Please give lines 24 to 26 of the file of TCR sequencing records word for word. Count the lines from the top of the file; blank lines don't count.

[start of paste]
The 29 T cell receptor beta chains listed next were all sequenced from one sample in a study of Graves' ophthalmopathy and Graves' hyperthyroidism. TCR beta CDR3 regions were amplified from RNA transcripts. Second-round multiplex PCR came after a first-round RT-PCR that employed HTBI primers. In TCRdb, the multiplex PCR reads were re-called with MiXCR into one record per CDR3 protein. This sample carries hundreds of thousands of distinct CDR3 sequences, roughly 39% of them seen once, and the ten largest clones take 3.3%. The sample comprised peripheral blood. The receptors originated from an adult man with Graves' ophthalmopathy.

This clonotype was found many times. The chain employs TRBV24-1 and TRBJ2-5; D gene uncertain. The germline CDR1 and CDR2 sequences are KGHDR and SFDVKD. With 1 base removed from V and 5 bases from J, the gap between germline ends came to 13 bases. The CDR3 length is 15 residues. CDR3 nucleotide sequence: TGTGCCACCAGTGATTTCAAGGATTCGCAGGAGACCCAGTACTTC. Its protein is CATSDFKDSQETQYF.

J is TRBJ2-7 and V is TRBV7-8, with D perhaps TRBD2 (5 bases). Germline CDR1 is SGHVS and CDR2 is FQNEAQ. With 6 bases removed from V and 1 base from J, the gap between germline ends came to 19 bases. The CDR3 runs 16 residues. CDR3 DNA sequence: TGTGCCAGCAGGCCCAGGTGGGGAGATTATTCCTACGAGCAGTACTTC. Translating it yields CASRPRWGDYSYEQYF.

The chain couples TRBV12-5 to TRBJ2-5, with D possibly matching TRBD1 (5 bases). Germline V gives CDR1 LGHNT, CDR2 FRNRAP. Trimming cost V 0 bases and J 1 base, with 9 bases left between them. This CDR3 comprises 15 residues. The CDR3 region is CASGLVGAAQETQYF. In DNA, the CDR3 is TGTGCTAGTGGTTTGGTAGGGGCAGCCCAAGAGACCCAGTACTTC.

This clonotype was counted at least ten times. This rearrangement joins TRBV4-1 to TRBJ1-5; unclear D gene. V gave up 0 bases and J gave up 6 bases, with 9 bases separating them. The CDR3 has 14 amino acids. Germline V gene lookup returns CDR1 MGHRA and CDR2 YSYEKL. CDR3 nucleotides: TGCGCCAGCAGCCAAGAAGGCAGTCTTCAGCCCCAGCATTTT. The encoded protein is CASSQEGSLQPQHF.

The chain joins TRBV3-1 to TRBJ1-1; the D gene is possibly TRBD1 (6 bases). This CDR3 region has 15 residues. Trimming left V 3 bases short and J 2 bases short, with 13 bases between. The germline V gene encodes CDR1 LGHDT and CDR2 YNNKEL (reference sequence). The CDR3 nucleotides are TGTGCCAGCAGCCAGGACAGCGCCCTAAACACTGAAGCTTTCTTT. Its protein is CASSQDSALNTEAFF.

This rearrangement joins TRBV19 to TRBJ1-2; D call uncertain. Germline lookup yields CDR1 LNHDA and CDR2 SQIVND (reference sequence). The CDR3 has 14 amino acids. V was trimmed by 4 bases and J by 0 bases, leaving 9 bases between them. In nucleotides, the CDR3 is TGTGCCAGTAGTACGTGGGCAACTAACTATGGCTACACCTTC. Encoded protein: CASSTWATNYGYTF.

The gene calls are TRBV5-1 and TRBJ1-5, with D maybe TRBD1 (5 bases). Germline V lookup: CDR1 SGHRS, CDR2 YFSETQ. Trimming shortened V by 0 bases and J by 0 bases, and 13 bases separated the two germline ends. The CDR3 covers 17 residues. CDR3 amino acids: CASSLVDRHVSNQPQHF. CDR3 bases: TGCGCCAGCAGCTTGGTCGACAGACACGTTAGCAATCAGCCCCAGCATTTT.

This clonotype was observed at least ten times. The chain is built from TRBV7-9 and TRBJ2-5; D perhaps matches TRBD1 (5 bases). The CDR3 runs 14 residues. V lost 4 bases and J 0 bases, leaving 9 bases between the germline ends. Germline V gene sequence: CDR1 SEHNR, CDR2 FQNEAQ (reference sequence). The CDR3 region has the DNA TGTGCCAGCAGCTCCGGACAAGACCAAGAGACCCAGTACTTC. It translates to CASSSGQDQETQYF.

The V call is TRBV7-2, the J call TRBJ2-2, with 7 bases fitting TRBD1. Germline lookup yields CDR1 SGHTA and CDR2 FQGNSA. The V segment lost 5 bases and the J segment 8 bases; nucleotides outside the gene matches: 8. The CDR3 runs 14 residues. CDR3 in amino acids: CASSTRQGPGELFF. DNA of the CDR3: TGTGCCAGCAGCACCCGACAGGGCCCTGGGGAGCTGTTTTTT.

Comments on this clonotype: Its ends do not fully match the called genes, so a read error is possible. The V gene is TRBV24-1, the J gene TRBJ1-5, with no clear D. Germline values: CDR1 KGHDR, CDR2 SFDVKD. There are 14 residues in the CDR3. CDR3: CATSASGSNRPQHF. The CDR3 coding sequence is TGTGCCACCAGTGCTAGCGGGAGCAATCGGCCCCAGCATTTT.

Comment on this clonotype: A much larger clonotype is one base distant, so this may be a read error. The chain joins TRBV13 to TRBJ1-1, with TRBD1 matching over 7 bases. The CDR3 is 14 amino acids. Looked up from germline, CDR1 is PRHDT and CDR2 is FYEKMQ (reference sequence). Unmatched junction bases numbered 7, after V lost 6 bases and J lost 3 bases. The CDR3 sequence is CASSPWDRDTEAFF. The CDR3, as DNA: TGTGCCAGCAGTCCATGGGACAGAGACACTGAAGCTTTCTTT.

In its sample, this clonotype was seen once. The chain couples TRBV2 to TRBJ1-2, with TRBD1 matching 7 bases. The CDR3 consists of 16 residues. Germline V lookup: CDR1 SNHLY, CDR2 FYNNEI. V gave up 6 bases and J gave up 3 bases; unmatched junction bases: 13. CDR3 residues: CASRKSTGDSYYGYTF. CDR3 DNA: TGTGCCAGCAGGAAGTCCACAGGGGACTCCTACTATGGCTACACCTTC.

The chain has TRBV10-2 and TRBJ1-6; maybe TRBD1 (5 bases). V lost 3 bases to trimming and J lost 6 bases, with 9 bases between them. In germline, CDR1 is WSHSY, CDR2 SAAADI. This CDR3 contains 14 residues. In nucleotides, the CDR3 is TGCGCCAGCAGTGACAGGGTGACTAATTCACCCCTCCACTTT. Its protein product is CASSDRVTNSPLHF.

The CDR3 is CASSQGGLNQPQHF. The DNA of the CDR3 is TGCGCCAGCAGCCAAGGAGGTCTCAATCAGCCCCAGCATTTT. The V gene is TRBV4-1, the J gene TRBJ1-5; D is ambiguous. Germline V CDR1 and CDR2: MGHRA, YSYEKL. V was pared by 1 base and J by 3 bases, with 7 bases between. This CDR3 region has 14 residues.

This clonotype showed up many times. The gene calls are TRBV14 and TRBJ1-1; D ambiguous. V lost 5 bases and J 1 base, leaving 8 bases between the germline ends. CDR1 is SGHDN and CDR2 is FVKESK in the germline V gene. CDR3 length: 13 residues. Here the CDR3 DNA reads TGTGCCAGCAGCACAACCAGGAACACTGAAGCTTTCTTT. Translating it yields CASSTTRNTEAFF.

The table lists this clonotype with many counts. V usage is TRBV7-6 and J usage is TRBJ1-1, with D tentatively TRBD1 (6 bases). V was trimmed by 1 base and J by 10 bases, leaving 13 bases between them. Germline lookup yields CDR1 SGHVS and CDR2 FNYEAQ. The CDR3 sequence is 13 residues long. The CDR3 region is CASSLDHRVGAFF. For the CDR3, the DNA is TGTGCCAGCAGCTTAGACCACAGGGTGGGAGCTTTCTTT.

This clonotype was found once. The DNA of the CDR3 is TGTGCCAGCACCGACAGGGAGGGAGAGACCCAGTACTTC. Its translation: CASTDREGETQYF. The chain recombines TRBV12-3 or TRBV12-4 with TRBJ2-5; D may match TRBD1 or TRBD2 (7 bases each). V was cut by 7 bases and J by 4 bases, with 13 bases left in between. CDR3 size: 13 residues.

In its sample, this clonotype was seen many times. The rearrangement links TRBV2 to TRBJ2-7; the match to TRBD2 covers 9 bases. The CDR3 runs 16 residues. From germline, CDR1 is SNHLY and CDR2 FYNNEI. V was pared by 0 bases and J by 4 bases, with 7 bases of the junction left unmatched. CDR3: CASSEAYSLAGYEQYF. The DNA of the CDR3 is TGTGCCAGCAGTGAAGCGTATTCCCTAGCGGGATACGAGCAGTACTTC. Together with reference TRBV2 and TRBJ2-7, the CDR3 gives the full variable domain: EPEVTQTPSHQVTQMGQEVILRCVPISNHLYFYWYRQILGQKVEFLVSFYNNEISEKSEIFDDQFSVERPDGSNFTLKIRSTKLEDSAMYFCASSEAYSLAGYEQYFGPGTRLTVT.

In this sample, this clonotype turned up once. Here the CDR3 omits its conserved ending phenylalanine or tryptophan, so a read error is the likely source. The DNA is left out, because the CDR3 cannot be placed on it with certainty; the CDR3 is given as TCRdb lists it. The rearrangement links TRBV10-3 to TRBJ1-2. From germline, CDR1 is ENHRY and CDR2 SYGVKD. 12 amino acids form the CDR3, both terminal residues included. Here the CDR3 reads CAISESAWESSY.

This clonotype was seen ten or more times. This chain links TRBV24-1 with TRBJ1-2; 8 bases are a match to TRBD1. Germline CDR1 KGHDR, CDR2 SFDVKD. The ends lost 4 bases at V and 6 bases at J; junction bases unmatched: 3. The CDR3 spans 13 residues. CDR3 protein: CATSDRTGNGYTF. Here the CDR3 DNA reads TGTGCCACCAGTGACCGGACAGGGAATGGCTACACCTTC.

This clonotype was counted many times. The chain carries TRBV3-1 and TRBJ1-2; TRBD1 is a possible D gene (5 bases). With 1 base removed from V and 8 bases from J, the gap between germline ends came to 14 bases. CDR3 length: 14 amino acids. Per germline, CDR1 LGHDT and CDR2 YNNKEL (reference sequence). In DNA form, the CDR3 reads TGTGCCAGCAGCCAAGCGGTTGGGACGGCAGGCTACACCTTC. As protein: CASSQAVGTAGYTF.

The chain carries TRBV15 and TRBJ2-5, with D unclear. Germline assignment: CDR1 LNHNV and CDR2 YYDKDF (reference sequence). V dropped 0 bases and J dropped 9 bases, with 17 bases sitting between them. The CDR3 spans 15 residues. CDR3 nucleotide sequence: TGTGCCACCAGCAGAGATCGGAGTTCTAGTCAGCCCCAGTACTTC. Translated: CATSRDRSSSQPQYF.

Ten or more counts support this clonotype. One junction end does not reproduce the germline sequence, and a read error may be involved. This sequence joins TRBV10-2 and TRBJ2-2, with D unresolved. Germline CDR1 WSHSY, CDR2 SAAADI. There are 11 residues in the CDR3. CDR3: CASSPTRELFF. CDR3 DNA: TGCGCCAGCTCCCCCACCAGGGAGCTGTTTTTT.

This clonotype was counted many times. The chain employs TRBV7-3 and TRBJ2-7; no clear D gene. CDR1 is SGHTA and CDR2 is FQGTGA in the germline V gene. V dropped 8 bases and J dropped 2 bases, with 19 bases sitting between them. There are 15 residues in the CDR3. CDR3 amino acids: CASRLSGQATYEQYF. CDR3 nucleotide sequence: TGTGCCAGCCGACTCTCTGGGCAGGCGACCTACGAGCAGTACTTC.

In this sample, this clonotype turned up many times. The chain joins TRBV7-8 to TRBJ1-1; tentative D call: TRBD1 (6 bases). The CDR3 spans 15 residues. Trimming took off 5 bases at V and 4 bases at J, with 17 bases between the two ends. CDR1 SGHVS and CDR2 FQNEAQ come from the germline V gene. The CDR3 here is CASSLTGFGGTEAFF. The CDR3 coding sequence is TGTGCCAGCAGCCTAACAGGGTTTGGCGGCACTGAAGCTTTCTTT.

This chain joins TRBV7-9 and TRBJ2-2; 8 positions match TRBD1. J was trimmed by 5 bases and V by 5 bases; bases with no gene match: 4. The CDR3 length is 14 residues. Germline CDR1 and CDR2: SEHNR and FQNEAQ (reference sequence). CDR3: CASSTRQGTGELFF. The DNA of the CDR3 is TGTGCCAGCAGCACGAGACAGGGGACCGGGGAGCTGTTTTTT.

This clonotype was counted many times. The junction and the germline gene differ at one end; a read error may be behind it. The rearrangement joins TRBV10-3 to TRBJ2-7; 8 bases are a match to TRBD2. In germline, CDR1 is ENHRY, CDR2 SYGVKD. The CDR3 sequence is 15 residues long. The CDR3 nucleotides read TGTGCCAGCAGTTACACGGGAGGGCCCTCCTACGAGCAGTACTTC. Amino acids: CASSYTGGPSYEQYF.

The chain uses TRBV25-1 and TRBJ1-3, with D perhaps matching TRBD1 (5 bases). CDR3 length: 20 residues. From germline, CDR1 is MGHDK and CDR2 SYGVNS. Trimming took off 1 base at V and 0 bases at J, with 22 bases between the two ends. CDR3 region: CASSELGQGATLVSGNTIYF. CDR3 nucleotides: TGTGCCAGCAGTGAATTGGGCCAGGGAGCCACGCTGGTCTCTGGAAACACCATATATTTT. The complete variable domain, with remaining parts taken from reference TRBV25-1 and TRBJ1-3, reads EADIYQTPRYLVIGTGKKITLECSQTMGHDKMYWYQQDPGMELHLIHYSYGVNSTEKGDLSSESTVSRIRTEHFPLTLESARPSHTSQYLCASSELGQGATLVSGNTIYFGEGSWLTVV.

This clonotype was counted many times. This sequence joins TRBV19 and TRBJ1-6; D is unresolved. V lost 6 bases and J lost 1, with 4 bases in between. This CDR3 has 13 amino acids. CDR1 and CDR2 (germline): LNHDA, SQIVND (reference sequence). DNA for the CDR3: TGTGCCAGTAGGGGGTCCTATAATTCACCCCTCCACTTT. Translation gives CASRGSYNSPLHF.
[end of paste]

Ten or more counts support this clonotype. One junction end does not reproduce the germline sequence, and a read error may be involved. This sequence joins TRBV10-2 and TRBJ2-2, with D unresolved. Germline CDR1 WSHSY, CDR2 SAAADI. There are 11 residues in the CDR3. CDR3: CASSPTRELFF. CDR3 DNA: TGCGCCAGCTCCCCCACCAGGGAGCTGTTTTTT.

This clonotype was counted many times. The chain employs TRBV7-3 and TRBJ2-7; no clear D gene. CDR1 is SGHTA and CDR2 is FQGTGA in the germline V gene. V dropped 8 bases and J dropped 2 bases, with 19 bases sitting between them. There are 15 residues in the CDR3. CDR3 amino acids: CASRLSGQATYEQYF. CDR3 nucleotide sequence: TGTGCCAGCCGACTCTCTGGGCAGGCGACCTACGAGCAGTACTTC.

In this sample, this clonotype turned up many times. The chain joins TRBV7-8 to TRBJ1-1; tentative D call: TRBD1 (6 bases). The CDR3 spans 15 residues. Trimming took off 5 bases at V and 4 bases at J, with 17 bases between the two ends. CDR1 SGHVS and CDR2 FQNEAQ come from the germline V gene. The CDR3 here is CASSLTGFGGTEAFF. The CDR3 coding sequence is TGTGCCAGCAGCCTAACAGGGTTTGGCGGCACTGAAGCTTTCTTT.